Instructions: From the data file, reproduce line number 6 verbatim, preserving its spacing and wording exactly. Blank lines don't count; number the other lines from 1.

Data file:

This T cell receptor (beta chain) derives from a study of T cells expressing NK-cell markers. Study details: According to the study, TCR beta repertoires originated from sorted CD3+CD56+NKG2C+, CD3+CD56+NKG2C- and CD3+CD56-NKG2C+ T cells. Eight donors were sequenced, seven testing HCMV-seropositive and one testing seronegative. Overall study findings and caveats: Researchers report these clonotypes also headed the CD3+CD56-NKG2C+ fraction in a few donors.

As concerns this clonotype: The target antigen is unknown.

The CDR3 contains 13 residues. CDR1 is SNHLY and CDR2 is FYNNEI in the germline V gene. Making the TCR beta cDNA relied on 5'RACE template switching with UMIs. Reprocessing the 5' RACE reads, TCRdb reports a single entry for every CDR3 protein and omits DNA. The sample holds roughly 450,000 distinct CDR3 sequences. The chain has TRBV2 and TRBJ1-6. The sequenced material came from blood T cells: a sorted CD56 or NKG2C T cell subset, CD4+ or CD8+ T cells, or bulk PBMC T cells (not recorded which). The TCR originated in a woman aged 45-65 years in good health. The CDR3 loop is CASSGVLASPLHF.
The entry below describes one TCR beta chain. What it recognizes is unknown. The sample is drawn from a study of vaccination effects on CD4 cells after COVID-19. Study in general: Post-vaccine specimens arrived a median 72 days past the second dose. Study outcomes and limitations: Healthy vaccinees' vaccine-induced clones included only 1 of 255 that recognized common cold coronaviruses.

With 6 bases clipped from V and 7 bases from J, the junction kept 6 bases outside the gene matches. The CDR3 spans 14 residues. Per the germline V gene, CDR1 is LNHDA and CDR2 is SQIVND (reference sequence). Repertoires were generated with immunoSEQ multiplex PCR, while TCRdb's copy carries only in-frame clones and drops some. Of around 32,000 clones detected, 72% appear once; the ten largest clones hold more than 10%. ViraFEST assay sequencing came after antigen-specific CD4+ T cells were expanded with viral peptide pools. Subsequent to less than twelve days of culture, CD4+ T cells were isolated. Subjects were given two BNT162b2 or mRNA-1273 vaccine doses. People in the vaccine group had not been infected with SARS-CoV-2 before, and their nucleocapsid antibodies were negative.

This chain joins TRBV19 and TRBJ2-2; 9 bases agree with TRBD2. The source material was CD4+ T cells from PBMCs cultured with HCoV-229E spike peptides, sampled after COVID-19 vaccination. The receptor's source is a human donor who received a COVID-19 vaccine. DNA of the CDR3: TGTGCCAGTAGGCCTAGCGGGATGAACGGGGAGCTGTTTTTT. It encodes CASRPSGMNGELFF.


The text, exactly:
This chain joins TRBV19 and TRBJ2-2; 9 bases agree with TRBD2. The source material was CD4+ T cells from PBMCs cultured with HCoV-229E spike peptides, sampled after COVID-19 vaccination. The receptor's source is a human donor who received a COVID-19 vaccine. DNA of the CDR3: TGTGCCAGTAGGCCTAGCGGGATGAACGGGGAGCTGTTTTTT. It encodes CASRPSGMNGELFF.